The thing about looking at a finished, beautiful piece of art (or reading a published story, or watching a play, or listening to a song on the radio) is that it’s finished. And beautiful. And most of the time, we don’t see how it got that way. Artists of all ilks talk about the creative process, and while sometimes it sounds a little messy, it also always sounds (when someone else is engaged in it) cool, energized, inspired, adventurous.
Recently I was talking to a friend about the problems I’d had bringing a particular creative project to fruition. She was surprised I’d had so much trouble. I asked her why, and she said, “I don’t know. I guess I always assume that it’s easier for everyone else than it is for me.”
I started to point out the silliness of that, but then I realized I do it too. I even know better, and yet I still assume that everyone else’s creative process is more orderly, more inspired, more magical, heady, joyous, divine, graceful, intuitive than mine; it’s not like that’s a high bar to surpass. While I do occasionally dip into those rarefied realms, most often the word that best describes how all my stuff gets done is doggedness.
That’s it. No angels, no breathtaking vision, no absolute certainty that I’m on the right path, just dogged determination to finish.
Since I suspect my friend and I aren’t the only ones assuming the absolute shiny best of everyone else’s creative process, I decided to doodle mine for you. I’m thinking, if nothing else, it’ll make you feel better about yours.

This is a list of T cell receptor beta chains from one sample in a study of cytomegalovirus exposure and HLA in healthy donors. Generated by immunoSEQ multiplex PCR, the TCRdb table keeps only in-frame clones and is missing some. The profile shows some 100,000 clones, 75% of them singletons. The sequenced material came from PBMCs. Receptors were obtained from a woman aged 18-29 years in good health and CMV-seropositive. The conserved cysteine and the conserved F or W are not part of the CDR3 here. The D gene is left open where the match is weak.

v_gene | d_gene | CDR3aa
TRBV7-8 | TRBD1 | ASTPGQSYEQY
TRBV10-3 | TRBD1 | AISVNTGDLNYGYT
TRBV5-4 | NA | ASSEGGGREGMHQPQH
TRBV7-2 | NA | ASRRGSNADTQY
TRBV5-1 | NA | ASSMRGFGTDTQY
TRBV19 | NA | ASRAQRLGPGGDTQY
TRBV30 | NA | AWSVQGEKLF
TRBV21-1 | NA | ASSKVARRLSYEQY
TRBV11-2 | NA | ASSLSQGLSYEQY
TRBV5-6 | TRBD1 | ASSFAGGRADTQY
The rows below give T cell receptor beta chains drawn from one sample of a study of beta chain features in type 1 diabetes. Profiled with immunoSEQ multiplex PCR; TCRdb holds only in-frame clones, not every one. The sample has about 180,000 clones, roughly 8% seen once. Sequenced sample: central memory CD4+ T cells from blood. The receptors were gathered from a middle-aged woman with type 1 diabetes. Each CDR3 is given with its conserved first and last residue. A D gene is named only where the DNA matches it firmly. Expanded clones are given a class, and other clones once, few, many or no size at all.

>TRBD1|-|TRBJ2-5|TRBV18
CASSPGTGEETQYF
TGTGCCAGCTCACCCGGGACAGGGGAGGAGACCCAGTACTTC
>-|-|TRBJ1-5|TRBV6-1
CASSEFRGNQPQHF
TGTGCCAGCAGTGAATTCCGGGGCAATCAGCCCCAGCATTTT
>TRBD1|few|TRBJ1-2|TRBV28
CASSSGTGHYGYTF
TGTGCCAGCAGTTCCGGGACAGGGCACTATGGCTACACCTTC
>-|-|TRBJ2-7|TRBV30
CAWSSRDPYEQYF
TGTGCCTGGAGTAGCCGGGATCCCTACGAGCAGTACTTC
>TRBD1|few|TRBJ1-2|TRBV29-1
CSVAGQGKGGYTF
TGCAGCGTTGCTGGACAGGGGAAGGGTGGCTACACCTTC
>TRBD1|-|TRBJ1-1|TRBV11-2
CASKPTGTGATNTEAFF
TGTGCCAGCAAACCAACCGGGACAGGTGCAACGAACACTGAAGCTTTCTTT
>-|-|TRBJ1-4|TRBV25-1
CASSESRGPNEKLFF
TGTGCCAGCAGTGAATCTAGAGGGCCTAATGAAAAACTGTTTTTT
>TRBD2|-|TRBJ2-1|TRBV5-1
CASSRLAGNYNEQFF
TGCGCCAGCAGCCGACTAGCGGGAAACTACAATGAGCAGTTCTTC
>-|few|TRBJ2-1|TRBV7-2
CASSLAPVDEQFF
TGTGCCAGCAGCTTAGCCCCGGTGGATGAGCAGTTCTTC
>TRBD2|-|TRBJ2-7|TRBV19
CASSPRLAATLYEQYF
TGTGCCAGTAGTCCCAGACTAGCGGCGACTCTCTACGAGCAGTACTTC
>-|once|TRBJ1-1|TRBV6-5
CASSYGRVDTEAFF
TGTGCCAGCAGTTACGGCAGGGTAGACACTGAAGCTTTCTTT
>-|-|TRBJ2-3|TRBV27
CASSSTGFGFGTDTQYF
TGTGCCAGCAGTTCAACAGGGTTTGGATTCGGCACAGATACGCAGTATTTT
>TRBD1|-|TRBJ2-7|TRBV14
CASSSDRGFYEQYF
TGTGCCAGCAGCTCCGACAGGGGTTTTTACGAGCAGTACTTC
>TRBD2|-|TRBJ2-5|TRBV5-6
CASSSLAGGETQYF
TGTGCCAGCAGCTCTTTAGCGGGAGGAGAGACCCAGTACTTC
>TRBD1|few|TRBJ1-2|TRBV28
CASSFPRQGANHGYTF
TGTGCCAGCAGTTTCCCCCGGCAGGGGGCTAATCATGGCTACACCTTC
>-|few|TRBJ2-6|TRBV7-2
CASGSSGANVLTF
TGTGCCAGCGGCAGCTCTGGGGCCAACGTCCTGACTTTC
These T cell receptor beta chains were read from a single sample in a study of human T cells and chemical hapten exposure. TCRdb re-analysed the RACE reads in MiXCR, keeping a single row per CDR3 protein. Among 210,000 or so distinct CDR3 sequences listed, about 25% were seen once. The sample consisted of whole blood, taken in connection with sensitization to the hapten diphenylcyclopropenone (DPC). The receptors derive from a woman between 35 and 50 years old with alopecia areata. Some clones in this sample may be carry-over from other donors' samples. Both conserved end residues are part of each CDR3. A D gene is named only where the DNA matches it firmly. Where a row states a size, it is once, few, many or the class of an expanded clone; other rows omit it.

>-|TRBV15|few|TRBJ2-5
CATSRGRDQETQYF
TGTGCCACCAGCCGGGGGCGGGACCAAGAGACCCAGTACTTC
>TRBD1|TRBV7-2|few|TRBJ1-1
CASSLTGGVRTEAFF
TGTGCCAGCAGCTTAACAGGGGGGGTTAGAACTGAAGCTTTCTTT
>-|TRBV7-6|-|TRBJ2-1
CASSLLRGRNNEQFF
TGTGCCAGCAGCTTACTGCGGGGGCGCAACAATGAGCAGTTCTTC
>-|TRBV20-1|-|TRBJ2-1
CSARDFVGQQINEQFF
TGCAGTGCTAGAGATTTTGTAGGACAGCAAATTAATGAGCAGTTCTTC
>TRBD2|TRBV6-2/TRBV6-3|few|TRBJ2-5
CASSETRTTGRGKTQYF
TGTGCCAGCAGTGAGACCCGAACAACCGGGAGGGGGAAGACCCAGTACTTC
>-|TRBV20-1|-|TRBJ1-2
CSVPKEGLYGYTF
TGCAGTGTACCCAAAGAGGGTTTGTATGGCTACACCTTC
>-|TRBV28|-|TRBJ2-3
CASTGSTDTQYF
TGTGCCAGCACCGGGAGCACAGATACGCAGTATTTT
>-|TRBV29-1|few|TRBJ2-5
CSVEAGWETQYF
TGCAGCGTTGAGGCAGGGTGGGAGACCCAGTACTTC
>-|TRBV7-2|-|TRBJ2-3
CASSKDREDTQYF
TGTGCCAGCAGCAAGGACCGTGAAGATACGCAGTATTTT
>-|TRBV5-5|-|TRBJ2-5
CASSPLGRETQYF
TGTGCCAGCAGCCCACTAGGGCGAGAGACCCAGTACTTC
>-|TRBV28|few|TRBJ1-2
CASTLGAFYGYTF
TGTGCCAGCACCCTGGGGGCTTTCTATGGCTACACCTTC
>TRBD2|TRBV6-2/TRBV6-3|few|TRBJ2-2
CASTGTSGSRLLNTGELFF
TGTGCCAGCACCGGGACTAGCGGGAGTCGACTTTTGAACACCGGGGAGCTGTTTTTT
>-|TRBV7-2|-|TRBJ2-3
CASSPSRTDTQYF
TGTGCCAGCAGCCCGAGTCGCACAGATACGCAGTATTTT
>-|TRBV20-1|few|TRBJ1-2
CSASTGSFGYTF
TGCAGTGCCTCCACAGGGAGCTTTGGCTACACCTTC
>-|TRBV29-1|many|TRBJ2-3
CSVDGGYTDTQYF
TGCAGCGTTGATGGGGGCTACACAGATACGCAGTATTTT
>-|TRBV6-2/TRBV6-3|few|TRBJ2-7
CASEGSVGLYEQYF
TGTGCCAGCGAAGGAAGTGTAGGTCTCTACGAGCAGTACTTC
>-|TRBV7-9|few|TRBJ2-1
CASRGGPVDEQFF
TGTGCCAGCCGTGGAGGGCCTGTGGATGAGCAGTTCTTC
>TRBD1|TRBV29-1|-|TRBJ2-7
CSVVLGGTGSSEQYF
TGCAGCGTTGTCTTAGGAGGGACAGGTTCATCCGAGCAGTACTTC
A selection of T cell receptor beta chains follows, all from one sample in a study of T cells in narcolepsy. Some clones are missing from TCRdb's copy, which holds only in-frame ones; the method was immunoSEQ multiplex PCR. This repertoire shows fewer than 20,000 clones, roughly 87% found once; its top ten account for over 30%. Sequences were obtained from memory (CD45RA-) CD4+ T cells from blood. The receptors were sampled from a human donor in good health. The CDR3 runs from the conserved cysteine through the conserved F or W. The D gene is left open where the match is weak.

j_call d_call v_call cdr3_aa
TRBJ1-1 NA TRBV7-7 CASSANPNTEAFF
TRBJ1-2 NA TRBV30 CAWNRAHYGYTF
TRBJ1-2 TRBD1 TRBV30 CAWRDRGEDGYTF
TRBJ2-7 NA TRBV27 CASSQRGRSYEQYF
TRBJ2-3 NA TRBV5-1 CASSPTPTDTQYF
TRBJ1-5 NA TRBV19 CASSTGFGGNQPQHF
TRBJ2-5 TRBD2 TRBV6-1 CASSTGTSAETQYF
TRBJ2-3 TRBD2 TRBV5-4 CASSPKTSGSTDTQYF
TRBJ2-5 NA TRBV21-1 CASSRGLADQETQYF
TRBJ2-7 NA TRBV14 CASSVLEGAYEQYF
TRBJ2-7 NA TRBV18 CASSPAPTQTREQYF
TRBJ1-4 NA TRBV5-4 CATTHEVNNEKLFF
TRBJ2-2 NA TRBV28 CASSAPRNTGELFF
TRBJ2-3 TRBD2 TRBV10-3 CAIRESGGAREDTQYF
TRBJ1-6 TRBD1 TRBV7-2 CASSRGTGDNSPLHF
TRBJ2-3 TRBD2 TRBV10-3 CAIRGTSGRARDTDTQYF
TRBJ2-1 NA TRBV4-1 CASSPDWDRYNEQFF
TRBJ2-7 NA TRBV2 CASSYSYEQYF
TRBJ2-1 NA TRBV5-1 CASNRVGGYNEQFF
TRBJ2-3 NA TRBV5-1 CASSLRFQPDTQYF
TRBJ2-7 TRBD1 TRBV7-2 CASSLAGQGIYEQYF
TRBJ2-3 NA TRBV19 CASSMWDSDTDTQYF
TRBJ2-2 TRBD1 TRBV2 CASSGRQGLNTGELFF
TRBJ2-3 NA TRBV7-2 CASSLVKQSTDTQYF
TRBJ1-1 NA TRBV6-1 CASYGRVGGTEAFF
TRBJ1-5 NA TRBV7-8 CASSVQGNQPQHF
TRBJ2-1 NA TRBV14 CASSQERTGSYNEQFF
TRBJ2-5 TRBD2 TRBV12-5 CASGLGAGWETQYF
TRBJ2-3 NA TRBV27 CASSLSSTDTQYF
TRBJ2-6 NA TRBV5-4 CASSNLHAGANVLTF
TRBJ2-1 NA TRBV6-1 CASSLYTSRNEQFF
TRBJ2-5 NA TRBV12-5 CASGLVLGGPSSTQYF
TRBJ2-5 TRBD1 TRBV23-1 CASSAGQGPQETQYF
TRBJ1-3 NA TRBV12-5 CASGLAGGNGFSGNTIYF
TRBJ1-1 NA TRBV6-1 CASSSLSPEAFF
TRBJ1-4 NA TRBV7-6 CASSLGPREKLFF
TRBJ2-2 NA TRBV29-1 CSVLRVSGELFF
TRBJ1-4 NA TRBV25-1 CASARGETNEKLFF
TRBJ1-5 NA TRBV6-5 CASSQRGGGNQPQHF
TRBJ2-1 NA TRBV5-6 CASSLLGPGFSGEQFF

- The big, sparkly, insistent idea arrives out of nowhere, takes me by the lapels, shakes me awake, and demands I get to work.
- I clear away all the lesser items on my to-do list, and get to work
- I work (and work, and work).
- And then there’s a moment – just before the moment of suckitude – when I first start to notice that the image in my head and the image on the paper aren’t matching up.
- Before you know it, it’s full-on suckitude. I can see that what I’m making is a mess, not art, and I wonder why I thought this was a good idea in the first place. Or maybe I know it’s a good idea still, but I wonder what ever made me think I could pull it off. Then I think of all the people who could do this better than I can. The list is long. It includes everyone I’ve ever met.
- At this point, I have to walk away. If I don’t, I’ll end the process right there: tear up my work (or hit the delete key if I’m writing) and throw it away. I’ve done it before. On the good days, though, when the process is working, I don’t do that. Instead, I walk my dog, or yoga myself silly, or do laundry, or plant things, or hike, or meet up with someone I love. I don’t usually bake extravagant 7-layer cakes, but you never know. It could happen. The main thing is, sometimes the walking-away process takes a long time.
- Eventually, though, I come back. I look at the big, ugly mess of an idea and I think maybe I can see it, the little bit of shiny peeking out from all the yuck… if I squint, and tilt my head just so…
- I get back to work, having passed through the moment of creative suckitude for the gazillionth time (and I use the word “moment” loosely here, it can take hours, days, weeks), and I work until I finish. It’s best, of course, when I love what I create, but even when I don’t, the finishing is its own kind of awesome because I know, even if no one else does, how many gremlins had to be slain in the process.
It’s not always pretty, but I like what Stephen Pressfield says about artists and the act of creation:
We’re in till the finish. We will sink our junkyard-dog teeth into Resistance’s ass and not let go, no matter how hard he kicks. Is there a spiritual element to creativity? Hell yes.
Is there a place for straight up, unromantic doggedness in the magic that is the creative process?